|11/13/2017 10:14:00 AM|
A World War I veteran remembered
|World War I. |
The Great War.
The War to End All Wars.
There are no longer any living United States veterans of the First World War, but with the 100th anniversary of America's entrance into the war just recognized in April, a man with local ties reflected on the service of one World War I veteran.
"I think about him every day," Bruce Paynter said of his grandfather, David M. Morgan.
Paynter's parents, John and Marietta, grew up in Mineral Point. Marietta's father, David M. Morgan, was a "very mercurial guy," Paynter said. He was well-known for being the owner and publisher of then newly formed Democrat Tribune and for his service as the superintendent of county schools, among other civic responsibilities.
As a child, Paynter recalled visiting his grandfather, and his uncle of the same name (David J. Morgan), in Mineral Point.
"I had the run of the attics," Paynter said. "We'd come up four or five weekends a summer, take the train through Madison."
There were always interesting finds in Morgan's attic, Paynter continued. But no one had ever told him he could look further so he never did.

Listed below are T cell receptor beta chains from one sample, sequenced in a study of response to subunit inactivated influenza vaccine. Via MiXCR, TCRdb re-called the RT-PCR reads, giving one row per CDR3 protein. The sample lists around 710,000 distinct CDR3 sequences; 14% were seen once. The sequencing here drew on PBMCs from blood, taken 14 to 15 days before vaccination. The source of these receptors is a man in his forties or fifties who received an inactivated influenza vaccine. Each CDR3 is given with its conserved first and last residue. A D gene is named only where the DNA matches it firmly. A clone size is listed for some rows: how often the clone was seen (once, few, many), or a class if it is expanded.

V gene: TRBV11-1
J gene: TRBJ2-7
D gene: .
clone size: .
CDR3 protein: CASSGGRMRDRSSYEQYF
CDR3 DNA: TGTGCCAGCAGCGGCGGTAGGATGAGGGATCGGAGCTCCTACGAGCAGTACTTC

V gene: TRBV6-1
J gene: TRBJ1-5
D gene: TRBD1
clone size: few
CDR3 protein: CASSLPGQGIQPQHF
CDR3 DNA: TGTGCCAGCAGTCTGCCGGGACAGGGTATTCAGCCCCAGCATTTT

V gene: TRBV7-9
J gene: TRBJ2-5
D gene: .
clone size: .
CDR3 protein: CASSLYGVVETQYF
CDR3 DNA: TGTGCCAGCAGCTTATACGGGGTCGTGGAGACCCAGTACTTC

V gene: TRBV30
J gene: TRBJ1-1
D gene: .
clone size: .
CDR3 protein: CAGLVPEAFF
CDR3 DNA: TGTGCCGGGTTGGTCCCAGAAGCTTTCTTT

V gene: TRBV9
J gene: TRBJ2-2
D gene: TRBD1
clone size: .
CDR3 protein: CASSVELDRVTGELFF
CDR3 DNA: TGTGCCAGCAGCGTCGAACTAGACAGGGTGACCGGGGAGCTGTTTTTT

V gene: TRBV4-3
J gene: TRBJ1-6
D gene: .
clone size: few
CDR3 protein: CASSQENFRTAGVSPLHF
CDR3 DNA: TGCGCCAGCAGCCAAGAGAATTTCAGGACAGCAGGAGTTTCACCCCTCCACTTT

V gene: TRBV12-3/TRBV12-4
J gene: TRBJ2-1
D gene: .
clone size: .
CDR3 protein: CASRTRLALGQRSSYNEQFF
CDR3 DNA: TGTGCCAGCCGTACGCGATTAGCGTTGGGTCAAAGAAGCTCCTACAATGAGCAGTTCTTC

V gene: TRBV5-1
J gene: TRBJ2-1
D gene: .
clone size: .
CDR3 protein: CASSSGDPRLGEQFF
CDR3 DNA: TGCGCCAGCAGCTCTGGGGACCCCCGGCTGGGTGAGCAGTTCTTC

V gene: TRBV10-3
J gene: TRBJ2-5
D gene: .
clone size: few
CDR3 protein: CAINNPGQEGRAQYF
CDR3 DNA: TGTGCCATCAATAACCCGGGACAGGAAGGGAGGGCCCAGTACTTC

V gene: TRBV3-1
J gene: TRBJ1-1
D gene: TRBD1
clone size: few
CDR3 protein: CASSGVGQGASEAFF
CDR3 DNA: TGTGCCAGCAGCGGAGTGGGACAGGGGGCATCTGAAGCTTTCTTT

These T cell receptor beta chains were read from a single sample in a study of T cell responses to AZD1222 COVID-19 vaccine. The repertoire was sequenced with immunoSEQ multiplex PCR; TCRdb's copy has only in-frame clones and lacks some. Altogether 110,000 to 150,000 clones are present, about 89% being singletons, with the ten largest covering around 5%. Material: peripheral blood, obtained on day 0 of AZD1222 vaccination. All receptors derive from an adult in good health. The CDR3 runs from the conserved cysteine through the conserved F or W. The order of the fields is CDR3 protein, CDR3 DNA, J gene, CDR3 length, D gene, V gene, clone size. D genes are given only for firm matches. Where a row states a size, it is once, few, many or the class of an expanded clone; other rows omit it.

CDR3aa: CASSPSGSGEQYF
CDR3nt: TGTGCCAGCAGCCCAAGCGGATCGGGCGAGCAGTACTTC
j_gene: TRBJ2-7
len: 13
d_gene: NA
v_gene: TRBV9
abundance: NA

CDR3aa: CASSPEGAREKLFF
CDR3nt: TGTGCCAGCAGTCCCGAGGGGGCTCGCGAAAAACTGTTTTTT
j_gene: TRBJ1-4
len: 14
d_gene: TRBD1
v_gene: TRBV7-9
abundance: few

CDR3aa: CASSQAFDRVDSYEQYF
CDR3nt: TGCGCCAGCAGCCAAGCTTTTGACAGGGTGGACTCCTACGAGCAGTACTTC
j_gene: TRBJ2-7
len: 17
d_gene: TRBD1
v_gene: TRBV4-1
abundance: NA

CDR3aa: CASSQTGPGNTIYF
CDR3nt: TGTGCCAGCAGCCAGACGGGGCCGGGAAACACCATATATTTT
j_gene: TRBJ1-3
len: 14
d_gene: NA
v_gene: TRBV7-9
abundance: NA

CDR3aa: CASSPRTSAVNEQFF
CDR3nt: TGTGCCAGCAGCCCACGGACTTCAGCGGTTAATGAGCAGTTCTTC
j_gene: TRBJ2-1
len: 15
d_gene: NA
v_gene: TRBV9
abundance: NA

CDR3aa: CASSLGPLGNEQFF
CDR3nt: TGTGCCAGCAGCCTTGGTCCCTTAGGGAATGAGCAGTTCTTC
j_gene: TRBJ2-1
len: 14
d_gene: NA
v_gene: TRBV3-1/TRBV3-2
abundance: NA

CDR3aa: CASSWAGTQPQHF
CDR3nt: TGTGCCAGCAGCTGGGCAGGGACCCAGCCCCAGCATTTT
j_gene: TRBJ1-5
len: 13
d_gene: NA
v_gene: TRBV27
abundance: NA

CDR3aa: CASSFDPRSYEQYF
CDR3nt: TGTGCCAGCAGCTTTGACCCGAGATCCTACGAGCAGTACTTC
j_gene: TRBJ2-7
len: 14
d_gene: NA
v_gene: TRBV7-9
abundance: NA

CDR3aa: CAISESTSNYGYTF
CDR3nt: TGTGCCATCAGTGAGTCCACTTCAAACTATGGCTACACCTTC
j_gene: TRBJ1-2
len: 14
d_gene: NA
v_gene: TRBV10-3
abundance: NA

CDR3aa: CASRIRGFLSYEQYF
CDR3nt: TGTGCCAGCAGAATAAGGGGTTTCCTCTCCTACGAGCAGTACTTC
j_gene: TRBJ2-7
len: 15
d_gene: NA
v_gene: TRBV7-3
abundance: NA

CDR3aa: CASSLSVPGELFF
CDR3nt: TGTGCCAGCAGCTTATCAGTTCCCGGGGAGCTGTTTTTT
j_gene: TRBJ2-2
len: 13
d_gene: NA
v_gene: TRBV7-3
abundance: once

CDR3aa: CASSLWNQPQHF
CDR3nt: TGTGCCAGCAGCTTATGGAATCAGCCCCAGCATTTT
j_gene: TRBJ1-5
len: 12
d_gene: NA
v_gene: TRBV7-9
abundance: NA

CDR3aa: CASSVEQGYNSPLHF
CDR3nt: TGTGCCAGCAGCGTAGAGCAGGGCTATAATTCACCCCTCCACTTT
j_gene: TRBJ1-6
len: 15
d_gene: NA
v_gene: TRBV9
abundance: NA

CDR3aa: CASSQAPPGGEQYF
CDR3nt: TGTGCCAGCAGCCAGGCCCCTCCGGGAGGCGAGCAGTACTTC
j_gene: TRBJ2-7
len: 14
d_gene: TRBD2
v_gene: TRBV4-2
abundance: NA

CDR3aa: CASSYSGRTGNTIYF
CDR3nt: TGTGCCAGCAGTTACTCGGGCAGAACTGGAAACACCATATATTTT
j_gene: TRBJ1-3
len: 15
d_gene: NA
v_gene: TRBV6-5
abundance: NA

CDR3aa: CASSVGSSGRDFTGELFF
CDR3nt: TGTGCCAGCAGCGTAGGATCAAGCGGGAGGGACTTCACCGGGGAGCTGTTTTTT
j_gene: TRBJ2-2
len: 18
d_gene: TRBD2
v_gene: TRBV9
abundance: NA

When his grandfather died in 1969, the majority of his possessions migrated to Uncle Morgan's house. And then when Uncle Morgan passed away in 1994, "it all migrated to me," Paynter said.
His grandfather and uncle has amassed a lot of items, but what Paynter found upon inspection of those items from the attic was astonishing.
"When I opened some garment bags, inside were all World War I vintage uniforms," Paynter said. "They looked like something Hollywood made yesterday."
His relatives had kept safe other items from war time as well, including several firearms, hats, helmets, song books, military training manuals, photographs and medals.
Paynter knew his grandfather and uncle had served in the military, and both were very patriotic and members of the American Legion. But Paynter had never heard his grandfather talk much about his service in World War I.
"I knew he was in the trenches," Paynter said. "I asked him once what it was like to be an officer, and he said, 'we all had to do things we're not proud of.' That's all he would say about his combat."
With his grandfather's items in his possession, Paynter began researching based on the items he had. Soon he was able to connect several dots, tracing Morgan's footsteps as he served overseas in World War I.
"He was 23 years old in this photo," Paynter said, holding up the photograph of his grandfather in uniform. "I suspect it was taken in France as it came from a postcard. On the back of it, he had written 'Mama's Little Boy.'"...
See the rest of the story in the November 9th Chronicle issue.
Article Comment Submission Form